PRIME Minister Lee Hsien Loong does not think Singapore is ready for same-sex marriage because the society is still conservative, although it is changing gradually.
But gay people have the space to live their lives in Singapore, he said. "We do not harass them or discriminate against them," he added while replying to a journalist from the Philippines who was interviewing him with other ASEAN journalists at the Istana.
Mr Lee noted that same-sex marriage is gaining acceptance in some developed countries such as Britain, and some states in the United States.
But, he added, "even in America, there is very strong pushback from conservative groups".
Similarly, the range of views on gays in Singapore include those of "religious groups who push back", he added. "And it is completely understandable."
His comments reflect a position government leaders have expressed in the past several years.
In the 2011 book, Hard Truths To Keep Singapore Going, Singapore's first Prime Minister, the late Mr Lee Kuan Yew, said he believed homosexuality is in a person's genes: "Some people are that way and just leave them be."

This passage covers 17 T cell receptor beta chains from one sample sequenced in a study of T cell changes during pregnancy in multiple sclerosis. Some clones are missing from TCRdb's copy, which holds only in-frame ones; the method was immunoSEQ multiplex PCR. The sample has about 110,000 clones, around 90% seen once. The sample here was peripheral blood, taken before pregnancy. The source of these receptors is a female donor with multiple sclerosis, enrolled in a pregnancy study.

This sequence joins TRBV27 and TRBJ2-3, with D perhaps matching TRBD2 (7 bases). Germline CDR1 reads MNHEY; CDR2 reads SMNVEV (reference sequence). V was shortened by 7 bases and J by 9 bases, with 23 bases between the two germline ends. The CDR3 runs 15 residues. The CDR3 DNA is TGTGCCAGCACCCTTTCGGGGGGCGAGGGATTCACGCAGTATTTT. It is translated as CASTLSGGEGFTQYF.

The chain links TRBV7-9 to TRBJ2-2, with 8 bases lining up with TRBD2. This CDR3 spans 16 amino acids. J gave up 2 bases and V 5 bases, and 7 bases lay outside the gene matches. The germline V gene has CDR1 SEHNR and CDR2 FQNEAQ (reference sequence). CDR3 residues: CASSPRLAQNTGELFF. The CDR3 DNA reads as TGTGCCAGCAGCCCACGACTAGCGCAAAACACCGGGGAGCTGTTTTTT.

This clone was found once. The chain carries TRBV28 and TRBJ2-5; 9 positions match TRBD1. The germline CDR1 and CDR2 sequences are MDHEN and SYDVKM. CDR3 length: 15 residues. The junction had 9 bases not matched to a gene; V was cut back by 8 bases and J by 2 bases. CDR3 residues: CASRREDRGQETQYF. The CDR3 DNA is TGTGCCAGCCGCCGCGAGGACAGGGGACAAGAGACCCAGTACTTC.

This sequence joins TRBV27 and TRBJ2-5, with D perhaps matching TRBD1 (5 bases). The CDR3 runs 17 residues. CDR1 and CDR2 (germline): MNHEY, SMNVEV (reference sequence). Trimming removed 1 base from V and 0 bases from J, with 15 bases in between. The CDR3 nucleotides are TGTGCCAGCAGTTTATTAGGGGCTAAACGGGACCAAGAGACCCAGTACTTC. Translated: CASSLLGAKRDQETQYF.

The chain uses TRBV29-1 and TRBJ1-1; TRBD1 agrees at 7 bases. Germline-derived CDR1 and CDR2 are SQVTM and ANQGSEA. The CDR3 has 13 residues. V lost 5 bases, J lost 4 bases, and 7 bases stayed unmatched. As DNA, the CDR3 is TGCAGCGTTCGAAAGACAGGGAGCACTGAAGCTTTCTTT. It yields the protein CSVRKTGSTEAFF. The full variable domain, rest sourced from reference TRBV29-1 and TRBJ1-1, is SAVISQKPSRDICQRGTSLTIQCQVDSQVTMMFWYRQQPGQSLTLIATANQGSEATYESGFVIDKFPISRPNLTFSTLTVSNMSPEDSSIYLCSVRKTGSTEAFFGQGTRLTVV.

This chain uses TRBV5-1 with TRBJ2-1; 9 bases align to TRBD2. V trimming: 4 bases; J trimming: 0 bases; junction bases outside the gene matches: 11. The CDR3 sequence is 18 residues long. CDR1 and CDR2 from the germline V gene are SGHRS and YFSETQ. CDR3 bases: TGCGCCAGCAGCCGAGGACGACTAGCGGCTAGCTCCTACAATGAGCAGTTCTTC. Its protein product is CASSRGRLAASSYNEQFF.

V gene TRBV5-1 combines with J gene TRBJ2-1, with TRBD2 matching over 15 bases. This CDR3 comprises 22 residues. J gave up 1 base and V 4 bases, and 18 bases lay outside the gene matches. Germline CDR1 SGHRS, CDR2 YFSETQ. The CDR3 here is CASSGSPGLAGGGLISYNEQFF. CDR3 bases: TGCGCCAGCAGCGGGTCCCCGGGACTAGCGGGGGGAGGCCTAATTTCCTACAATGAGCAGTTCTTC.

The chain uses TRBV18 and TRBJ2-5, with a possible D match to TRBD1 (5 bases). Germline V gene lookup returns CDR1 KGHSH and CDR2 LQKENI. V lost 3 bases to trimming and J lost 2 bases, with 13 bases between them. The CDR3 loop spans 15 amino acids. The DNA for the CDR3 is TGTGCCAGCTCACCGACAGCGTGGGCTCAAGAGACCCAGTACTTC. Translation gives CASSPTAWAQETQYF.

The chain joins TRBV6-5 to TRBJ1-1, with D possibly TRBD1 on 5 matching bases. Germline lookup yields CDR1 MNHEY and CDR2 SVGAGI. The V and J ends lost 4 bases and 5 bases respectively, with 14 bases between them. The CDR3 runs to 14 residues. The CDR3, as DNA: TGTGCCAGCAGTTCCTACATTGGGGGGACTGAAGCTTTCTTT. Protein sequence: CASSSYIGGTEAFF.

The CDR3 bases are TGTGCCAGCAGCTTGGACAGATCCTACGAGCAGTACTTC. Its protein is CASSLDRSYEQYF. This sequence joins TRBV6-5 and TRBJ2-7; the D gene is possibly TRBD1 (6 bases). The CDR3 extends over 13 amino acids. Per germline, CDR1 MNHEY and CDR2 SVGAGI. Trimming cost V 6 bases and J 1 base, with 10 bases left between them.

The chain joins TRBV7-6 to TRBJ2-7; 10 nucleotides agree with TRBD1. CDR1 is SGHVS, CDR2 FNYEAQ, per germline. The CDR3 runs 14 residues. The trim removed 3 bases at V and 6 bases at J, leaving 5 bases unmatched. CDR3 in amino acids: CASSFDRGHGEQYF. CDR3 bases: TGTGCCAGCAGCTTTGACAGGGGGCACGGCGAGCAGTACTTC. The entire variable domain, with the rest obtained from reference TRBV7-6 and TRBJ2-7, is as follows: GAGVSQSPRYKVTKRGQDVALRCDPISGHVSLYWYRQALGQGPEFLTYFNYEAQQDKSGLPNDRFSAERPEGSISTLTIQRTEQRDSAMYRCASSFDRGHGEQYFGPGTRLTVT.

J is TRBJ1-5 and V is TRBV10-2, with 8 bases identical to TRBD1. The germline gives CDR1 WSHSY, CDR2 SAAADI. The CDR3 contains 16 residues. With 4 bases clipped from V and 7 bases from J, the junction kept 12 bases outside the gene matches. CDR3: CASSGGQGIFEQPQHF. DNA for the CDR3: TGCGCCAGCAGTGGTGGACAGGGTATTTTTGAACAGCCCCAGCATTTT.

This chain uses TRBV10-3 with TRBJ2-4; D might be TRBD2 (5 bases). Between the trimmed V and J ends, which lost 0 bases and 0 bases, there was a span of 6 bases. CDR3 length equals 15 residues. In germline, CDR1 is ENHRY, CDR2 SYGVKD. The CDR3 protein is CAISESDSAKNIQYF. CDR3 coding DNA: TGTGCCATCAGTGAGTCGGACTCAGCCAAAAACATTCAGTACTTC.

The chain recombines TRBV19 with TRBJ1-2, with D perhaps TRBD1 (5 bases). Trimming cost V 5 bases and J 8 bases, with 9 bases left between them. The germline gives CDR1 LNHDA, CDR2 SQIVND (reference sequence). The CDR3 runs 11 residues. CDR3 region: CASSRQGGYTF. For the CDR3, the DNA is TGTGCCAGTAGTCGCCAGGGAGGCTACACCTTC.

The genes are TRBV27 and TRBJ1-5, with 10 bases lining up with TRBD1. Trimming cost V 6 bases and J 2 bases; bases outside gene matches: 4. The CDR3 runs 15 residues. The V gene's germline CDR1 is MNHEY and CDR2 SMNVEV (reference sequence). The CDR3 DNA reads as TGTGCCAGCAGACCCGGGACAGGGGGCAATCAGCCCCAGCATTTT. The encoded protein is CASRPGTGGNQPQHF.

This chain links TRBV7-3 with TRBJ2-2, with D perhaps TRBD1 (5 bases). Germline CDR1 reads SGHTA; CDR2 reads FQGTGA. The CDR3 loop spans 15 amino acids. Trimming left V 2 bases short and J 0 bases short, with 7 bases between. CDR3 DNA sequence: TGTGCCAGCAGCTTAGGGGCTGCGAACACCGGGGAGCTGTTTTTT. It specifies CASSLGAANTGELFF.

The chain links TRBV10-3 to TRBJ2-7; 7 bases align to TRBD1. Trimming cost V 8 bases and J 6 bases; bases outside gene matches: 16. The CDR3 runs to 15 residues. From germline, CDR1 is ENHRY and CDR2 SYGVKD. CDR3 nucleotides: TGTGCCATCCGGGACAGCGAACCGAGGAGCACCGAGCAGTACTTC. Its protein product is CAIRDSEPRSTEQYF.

Mr Lee Kuan Yew had also said homosexuality would eventually be accepted. "It's already accepted in China. It's a matter of time before it's accepted here."
On Thursday, PM Lee told the journalists: "The Government view is that where we are is not a bad place to be."
He also said that if asked, most Singaporeans would not want the LGBT (lesbian, gay, bisexual and transgender) community to set the tone for Singapore society.
"There is space for the gay community but they should not push the agenda too hard, because if they push the agenda too hard, there will be a very strong pushback," Mr Lee said.
"And this is not an issue where there is a possibility that the two sides can discuss and eventually come to a consensus. Now, these are very entrenched views and the more you discuss, the angrier people get," he added.
This article was first published on June 6, 2015.
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